How will Ugandan sports shape up this year?
For Ugandan sport, this year will be shaped in Brazil and Burkina Faso, period.
The former will play host to the summer Olympics with the latter home to the first leg of the home-and-away 2017 AFCON qualifier between the Uganda Cranes and the Stallions on March 26.
While the 2016 calendar has plenty of engaging activities across the local sports landscape, a gold or three at the Olympics and an away victory in Ouagadougou will be enough to make this year a success.
In fact, those feats would make this year more successful than 2015, a year that brought the country a netball World Cup appearance, two debuts in continental basketball competitions, four medals at the All Africa Games, promotion to rugby Division 1A and qualification for African Nations Championship.
Oh yes, Ivan Byekwaso won a Mr Universe title and Solomon Mutai claimed bronze at the World Athletics Championship in the country’s biggest individual achievements of 2015.
Who will win gold for Uganda?
But gold in Rio would arguably outdo all that. Don’t forget Uganda has two in history. Don’t forget the madness each generated. John Akii Bua and Stephen Kiprotich are largely considered Uganda’s greatest sportsmen for precisely the same reason.
The Olympics are unrivalled in prestige and that’s why if you could reduce the ambitions of Ugandan sport in 2016 to one prayer request, winning Olympic gold would probably be it. Which begs the question, who will do it for Uganda? Kiprotich and Mutai are inevitably the best nominees.
The Uganda Olympic Committee is hoping to raise a 25-strong team for the Games but the country’s medal prospects are limited to the marathon duo. If there is to be a surprise, it will also come from Uganda’s long distance runners.
Kiprotich is the defending marathon Olympics champion and is naturally Uganda’s best hope. However, it’s likely Uganda will return home empty-handed because Kiprotich and Mutai could easily fail deliver.
The depth of competition in long distance running is too wide and the talent production too dynamic, as Kiprotich’s surprise feat in London showed.
Judgment Day in Ouagadougou
The good news is by the time Team Uganda fly to Rio, they may already be celebrating the longest unfulfilled desire of Ugandan sport - qualification to the Nations Cup. To do so, Uganda only need to stay top of Group D through the next critical three games.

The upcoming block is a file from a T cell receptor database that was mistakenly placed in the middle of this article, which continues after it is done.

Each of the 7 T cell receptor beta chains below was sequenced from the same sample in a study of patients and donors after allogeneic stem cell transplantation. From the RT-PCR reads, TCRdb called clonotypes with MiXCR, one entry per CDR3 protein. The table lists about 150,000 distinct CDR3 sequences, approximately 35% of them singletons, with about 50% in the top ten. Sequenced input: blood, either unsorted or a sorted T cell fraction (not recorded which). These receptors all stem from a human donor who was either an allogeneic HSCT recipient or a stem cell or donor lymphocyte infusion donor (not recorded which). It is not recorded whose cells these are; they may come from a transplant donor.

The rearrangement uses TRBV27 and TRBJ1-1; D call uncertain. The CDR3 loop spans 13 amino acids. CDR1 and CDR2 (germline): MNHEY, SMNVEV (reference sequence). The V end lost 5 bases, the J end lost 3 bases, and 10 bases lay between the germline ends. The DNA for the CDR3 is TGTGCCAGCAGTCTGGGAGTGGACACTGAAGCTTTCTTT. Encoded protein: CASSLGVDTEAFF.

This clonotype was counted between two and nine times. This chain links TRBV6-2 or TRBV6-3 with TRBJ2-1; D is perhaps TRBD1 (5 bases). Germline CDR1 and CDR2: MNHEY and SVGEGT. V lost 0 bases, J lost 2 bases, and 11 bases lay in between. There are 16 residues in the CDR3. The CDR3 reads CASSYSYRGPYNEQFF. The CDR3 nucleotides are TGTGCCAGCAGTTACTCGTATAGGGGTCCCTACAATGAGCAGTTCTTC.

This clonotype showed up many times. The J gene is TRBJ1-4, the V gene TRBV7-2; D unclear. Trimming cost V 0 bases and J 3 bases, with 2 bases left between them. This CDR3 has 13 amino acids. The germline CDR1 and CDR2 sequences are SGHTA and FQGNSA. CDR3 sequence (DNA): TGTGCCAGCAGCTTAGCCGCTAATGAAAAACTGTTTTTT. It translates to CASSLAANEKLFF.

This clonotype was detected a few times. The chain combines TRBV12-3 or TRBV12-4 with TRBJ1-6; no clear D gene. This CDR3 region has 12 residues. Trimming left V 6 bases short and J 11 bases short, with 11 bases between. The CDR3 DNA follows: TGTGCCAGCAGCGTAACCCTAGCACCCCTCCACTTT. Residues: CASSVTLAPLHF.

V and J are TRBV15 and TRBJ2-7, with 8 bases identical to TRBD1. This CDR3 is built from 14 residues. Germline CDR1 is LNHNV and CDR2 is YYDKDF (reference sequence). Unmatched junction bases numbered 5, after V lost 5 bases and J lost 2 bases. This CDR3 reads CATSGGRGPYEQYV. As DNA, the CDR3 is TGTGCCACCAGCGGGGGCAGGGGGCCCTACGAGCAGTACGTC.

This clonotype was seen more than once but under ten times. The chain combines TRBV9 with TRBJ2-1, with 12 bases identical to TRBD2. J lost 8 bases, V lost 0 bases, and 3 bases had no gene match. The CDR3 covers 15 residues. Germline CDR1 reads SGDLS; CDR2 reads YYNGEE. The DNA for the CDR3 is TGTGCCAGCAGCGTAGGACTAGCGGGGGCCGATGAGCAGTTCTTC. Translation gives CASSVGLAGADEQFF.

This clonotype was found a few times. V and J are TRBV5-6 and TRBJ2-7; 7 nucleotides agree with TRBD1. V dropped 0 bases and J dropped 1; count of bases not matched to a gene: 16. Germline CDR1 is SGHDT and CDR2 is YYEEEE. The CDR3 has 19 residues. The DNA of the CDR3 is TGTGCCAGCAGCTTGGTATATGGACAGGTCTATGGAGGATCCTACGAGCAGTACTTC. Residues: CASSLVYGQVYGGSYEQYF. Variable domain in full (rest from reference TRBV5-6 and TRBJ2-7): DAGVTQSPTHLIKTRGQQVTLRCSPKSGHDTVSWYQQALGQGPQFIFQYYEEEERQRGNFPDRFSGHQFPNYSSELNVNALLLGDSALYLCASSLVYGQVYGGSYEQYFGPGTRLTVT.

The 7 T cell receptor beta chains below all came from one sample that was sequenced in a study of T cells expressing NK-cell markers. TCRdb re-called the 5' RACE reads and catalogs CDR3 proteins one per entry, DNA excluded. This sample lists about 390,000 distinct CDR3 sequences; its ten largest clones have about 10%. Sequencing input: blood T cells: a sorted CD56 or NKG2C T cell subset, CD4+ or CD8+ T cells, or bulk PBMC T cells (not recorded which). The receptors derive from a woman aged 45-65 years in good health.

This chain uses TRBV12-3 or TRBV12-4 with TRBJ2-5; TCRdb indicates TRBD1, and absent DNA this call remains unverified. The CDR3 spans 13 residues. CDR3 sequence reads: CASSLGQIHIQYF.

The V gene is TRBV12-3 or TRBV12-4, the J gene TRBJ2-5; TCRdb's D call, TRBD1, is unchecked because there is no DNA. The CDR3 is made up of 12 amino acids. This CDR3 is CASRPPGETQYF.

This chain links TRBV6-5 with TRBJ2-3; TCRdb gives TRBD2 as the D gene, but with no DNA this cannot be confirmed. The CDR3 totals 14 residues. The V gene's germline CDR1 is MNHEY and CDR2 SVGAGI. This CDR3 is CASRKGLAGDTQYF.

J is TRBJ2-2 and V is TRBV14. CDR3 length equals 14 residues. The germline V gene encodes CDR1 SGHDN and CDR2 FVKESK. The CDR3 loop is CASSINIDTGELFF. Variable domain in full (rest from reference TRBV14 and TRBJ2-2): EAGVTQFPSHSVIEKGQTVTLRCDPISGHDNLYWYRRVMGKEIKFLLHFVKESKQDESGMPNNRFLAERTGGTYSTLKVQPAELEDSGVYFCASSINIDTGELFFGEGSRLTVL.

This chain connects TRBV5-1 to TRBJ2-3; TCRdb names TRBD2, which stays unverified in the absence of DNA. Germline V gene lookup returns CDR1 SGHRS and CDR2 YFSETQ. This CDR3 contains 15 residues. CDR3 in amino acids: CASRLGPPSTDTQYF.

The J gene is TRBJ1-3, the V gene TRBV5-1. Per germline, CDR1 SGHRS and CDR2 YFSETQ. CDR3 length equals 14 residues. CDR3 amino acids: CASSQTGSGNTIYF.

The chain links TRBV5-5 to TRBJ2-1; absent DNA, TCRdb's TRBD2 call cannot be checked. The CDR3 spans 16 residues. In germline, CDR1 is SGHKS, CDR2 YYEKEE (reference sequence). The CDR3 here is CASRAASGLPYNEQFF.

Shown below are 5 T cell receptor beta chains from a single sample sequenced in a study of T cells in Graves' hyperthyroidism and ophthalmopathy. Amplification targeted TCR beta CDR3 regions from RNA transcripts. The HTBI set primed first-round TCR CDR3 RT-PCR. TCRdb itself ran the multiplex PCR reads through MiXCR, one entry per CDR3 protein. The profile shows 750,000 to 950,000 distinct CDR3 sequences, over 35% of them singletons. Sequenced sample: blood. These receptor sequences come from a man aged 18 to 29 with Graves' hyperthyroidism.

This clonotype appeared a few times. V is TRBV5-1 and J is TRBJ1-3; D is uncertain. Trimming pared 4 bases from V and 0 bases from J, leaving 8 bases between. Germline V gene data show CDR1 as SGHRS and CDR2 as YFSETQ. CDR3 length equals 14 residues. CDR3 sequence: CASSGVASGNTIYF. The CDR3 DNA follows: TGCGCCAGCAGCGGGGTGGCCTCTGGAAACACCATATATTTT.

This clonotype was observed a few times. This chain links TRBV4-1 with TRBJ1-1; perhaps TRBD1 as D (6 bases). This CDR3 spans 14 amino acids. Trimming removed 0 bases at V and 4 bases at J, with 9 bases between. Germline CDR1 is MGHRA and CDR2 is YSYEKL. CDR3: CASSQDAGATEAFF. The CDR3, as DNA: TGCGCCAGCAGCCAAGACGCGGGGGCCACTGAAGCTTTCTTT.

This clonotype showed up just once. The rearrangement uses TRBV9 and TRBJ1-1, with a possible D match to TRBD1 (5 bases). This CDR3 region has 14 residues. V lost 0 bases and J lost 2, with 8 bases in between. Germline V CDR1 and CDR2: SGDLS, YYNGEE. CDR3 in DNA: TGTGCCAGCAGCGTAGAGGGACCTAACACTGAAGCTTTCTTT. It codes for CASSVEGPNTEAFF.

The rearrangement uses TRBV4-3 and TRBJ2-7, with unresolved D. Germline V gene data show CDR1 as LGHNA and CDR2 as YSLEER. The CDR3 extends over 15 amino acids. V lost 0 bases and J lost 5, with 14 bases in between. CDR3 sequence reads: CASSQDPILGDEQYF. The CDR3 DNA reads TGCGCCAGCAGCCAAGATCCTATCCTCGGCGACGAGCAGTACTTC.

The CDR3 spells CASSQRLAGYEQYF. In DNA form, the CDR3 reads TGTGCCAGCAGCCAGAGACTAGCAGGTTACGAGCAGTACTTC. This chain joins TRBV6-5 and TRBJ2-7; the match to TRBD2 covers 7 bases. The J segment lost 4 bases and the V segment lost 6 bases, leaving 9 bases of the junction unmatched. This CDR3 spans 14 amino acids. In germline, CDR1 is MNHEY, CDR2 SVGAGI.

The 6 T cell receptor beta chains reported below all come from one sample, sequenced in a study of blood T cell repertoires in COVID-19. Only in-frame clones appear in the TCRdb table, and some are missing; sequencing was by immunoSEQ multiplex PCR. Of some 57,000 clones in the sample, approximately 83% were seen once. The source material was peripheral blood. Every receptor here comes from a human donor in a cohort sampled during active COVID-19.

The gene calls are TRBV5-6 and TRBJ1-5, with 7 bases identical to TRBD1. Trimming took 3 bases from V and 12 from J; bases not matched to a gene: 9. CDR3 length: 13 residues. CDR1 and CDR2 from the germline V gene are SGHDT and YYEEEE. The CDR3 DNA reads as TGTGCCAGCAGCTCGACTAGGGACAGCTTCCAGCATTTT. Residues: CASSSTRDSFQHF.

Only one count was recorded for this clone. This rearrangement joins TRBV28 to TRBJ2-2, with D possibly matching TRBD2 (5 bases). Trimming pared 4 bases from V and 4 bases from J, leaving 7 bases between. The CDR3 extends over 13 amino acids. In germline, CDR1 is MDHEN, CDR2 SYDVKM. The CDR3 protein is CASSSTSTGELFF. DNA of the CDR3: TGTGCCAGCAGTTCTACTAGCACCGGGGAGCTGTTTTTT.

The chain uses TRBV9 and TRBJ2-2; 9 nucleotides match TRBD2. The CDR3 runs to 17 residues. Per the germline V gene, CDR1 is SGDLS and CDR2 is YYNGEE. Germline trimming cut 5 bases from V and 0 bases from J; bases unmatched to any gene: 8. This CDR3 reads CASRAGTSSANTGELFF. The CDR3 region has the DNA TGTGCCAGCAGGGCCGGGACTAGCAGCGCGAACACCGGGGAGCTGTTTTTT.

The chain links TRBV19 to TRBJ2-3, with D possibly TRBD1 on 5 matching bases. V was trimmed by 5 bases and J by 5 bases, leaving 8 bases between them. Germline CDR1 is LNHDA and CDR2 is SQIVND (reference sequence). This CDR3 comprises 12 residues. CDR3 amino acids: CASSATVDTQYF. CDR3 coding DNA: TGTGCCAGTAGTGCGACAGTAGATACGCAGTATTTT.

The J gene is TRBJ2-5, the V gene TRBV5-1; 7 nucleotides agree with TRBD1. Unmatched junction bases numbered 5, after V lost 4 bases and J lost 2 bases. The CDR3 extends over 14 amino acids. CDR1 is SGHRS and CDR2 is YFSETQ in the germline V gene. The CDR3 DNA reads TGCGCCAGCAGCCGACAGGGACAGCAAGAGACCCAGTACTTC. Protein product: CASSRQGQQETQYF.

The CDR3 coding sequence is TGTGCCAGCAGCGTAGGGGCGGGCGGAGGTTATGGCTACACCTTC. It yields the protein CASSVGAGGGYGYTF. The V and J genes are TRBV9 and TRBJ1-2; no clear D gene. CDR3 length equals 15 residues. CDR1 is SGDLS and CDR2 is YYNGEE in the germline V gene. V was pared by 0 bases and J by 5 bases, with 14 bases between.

Two of them are away from home, starting with the all-important battle against the Burkinabe in Ouagadougou. If Uganda win in Burkina Faso on March 26, they will most likely beat the Stallions three days later at Namboole.
Uganda enjoy a three-point lead on Botswana and Burkina Faso, with pointless Comoros warming the basement. But Uganda’s doubleheader against the Stallions is followed by a daunting away trip to Botswana on June 4, who are expected to secure maximum points against Comoros ahead of hosting the Cranes.
In other words, the work is far from done for the Cranes, who round out the qualification with a winnable home fixture against Comoros on September 3.
The Cranes have a history of turning good qualification starts into wrecked conclusions and there is admittedly plenty of opportunity for Uganda to bottle it again. Still, the quest to end almost 40 years of pain will probably come down to the day of judgment in Ouagadougou.
Pressure on Ugandan basketball
Ugandan basketball is fresh from a historic year but the immediate future promises to stretch FUBA, as the governing body seeks to strengthen their grip on new-found success.
Uganda qualified both its senior national basketball teams for the continental Afrobasket Championships for the first time last year but qualification for the next edition is being touted as a must because of a new change in the qualification format for editions post 2017.
Nations that qualify for Afrobasket 2017 will be ranked in Division 1A, making it easier for them to qualify for subsequent tournaments. In other words, those that don’t will face a tougher road to break in.
The Afrobasket qualifier will be held sometime in the third quarter of the year and Uganda are desperate to host it, aware home advantage could be the thing that tips the scales in their favour.
Rugby Cranes and CHAN tests
Meanwhile, the Rugby Cranes will need a special year to cope with life on their return to Rugby Africa Division 1A. Every one of Uganda’s Division 1A games in 2016 is fraught with potential pain as Namibia, Kenya and Zimbabwe are, according to the form book, expected to incinerate Uganda.
But expectations can be surpassed and the Cranes (of the national football team) can set the ball rolling for Ugandan sport at the Africa Nations Champions in Kigali later this month.
Micho Srejodovic’s team are not among the favourites, of course, but no Ugandan will be losing sleep over that. Ugandan sport lives for surprises and 2016 has plenty of room for them.